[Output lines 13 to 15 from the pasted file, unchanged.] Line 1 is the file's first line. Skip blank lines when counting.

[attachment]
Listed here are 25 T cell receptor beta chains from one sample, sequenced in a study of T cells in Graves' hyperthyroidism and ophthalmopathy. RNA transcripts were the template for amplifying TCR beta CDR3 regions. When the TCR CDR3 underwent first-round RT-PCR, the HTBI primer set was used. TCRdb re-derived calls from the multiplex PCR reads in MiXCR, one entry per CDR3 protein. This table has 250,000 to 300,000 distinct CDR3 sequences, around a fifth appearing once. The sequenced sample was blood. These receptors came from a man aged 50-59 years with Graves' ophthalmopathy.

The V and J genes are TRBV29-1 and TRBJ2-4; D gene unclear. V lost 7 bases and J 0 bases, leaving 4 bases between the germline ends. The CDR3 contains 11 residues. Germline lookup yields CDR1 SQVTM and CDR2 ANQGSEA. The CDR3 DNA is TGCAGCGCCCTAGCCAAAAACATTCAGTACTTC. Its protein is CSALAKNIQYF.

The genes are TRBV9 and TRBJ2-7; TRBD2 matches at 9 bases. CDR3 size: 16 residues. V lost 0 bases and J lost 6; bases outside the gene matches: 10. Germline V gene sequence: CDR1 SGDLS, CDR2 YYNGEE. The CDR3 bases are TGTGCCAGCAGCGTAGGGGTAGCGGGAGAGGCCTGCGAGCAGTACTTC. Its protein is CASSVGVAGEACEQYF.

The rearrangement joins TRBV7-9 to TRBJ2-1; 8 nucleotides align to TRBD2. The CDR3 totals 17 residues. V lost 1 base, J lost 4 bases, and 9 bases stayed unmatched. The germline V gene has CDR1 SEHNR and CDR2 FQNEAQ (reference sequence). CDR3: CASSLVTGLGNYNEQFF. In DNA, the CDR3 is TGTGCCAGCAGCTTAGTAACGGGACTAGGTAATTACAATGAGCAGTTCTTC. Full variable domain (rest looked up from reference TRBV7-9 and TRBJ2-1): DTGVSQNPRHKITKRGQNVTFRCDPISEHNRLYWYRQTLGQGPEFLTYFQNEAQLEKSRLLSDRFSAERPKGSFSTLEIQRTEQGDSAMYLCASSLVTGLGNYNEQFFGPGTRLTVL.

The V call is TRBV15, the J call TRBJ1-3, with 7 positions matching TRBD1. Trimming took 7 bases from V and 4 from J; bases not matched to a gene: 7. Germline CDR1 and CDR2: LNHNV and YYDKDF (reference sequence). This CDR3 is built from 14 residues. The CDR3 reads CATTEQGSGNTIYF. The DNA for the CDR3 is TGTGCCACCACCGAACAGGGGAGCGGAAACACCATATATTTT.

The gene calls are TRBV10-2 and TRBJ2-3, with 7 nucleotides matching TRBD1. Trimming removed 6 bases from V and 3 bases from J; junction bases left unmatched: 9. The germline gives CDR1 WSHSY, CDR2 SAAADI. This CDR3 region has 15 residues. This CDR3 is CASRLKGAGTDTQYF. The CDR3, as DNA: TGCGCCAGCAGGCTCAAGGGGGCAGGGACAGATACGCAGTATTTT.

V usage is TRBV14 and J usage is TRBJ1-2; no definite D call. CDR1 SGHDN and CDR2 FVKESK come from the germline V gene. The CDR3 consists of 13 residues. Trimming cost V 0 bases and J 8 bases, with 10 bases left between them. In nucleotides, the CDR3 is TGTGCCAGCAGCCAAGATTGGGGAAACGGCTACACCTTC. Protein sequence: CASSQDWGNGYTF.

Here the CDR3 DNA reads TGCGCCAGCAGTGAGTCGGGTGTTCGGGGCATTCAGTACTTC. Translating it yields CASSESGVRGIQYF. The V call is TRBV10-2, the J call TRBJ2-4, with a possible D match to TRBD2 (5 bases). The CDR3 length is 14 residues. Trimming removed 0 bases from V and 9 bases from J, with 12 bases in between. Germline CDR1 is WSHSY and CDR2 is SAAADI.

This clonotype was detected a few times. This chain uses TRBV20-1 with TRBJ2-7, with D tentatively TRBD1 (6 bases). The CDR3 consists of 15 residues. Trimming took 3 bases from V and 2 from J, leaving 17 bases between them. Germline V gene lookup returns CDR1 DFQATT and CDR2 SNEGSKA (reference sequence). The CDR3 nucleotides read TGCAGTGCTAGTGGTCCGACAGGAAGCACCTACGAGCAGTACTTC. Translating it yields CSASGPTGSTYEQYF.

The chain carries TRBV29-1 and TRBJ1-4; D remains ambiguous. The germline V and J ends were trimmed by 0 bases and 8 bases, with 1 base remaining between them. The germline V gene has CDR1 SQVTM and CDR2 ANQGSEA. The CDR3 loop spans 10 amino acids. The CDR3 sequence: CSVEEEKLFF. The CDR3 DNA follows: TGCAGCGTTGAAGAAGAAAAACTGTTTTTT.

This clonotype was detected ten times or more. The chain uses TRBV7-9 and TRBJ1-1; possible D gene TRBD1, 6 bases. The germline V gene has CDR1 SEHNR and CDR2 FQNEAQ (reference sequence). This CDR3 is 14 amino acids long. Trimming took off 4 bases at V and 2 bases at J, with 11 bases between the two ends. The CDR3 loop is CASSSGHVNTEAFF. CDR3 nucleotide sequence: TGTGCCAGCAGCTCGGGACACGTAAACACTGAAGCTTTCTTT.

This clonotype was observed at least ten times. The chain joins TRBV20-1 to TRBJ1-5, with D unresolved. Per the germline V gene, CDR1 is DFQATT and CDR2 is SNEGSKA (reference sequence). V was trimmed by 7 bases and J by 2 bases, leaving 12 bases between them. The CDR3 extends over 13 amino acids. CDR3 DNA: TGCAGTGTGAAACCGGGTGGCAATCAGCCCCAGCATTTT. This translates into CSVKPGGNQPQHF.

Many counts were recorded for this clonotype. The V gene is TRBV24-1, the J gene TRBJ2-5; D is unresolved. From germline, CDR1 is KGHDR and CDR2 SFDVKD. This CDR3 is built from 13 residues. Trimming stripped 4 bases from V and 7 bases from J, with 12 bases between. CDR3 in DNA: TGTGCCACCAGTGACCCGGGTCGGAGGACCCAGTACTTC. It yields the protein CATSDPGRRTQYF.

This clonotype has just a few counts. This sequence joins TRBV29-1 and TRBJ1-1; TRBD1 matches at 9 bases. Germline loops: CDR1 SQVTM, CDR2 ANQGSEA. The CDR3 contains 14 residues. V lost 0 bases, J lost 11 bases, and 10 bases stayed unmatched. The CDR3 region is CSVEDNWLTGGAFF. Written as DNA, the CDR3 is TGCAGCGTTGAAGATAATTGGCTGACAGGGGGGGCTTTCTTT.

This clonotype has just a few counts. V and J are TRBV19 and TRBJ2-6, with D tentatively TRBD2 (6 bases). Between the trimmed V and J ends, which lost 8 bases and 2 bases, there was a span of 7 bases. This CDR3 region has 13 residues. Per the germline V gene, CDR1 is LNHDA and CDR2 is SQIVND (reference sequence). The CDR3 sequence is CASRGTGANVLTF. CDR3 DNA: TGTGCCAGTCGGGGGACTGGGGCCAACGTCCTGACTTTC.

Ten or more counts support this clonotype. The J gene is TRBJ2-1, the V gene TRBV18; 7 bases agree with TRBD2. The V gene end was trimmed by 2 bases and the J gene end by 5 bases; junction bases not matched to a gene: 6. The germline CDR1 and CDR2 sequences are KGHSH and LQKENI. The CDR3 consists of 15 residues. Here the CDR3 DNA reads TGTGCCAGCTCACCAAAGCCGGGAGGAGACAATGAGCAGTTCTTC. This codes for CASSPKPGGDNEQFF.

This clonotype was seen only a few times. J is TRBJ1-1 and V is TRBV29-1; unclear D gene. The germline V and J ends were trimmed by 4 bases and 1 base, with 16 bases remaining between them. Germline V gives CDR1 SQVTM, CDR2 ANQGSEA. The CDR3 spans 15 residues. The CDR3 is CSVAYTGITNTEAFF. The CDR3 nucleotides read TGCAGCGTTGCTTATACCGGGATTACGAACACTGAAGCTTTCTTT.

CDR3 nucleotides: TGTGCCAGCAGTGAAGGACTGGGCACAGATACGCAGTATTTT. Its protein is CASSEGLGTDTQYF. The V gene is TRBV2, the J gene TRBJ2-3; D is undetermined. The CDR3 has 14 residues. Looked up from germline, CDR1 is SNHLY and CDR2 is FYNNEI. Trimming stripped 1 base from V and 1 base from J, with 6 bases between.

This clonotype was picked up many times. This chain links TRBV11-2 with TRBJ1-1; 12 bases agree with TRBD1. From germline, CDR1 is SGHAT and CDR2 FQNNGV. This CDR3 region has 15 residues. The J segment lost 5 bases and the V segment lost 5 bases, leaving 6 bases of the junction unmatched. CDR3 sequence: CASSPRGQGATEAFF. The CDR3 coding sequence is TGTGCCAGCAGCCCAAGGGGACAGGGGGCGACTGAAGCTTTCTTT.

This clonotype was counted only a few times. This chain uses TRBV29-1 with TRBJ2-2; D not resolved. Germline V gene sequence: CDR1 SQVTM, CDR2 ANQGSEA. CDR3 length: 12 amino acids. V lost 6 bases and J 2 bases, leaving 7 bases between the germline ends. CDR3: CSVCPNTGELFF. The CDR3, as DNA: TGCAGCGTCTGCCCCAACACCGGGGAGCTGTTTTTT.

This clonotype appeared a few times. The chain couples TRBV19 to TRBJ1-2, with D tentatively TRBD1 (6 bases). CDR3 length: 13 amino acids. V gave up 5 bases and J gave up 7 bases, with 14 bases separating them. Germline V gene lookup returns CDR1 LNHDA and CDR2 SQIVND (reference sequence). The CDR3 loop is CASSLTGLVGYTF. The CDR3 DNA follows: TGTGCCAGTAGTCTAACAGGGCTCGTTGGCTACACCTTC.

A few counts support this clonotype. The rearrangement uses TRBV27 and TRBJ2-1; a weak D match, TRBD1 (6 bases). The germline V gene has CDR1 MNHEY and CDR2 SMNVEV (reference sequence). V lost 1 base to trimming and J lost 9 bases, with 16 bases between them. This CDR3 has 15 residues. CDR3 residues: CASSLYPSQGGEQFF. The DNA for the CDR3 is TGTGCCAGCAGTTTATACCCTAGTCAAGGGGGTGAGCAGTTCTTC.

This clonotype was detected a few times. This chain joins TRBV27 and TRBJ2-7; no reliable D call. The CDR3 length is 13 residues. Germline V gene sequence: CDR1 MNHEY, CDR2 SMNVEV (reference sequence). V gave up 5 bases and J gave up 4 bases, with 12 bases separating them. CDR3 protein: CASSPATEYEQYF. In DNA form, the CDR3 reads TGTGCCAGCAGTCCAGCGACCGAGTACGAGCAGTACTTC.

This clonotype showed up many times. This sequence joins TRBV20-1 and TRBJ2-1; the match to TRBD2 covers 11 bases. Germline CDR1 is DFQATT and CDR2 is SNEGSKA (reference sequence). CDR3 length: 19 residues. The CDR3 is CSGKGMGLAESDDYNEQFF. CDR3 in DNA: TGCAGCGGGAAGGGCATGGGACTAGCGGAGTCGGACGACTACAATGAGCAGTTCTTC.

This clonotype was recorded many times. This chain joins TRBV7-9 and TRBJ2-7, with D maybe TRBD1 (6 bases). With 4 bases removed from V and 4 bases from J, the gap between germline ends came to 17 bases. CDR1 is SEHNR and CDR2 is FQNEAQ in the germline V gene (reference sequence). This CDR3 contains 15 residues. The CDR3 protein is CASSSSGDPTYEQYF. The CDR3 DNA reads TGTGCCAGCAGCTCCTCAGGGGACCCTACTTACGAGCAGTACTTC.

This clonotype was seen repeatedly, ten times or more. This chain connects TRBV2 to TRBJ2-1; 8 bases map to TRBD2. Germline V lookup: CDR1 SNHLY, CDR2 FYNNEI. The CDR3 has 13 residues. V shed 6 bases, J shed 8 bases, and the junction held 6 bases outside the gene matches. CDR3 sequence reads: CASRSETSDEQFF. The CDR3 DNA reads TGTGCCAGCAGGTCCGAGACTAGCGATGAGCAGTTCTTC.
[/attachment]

Many counts were recorded for this clonotype. The V gene is TRBV24-1, the J gene TRBJ2-5; D is unresolved. From germline, CDR1 is KGHDR and CDR2 SFDVKD. This CDR3 is built from 13 residues. Trimming stripped 4 bases from V and 7 bases from J, with 12 bases between. CDR3 in DNA: TGTGCCACCAGTGACCCGGGTCGGAGGACCCAGTACTTC. It yields the protein CATSDPGRRTQYF.

This clonotype has just a few counts. This sequence joins TRBV29-1 and TRBJ1-1; TRBD1 matches at 9 bases. Germline loops: CDR1 SQVTM, CDR2 ANQGSEA. The CDR3 contains 14 residues. V lost 0 bases, J lost 11 bases, and 10 bases stayed unmatched. The CDR3 region is CSVEDNWLTGGAFF. Written as DNA, the CDR3 is TGCAGCGTTGAAGATAATTGGCTGACAGGGGGGGCTTTCTTT.

This clonotype has just a few counts. V and J are TRBV19 and TRBJ2-6, with D tentatively TRBD2 (6 bases). Between the trimmed V and J ends, which lost 8 bases and 2 bases, there was a span of 7 bases. This CDR3 region has 13 residues. Per the germline V gene, CDR1 is LNHDA and CDR2 is SQIVND (reference sequence). The CDR3 sequence is CASRGTGANVLTF. CDR3 DNA: TGTGCCAGTCGGGGGACTGGGGCCAACGTCCTGACTTTC.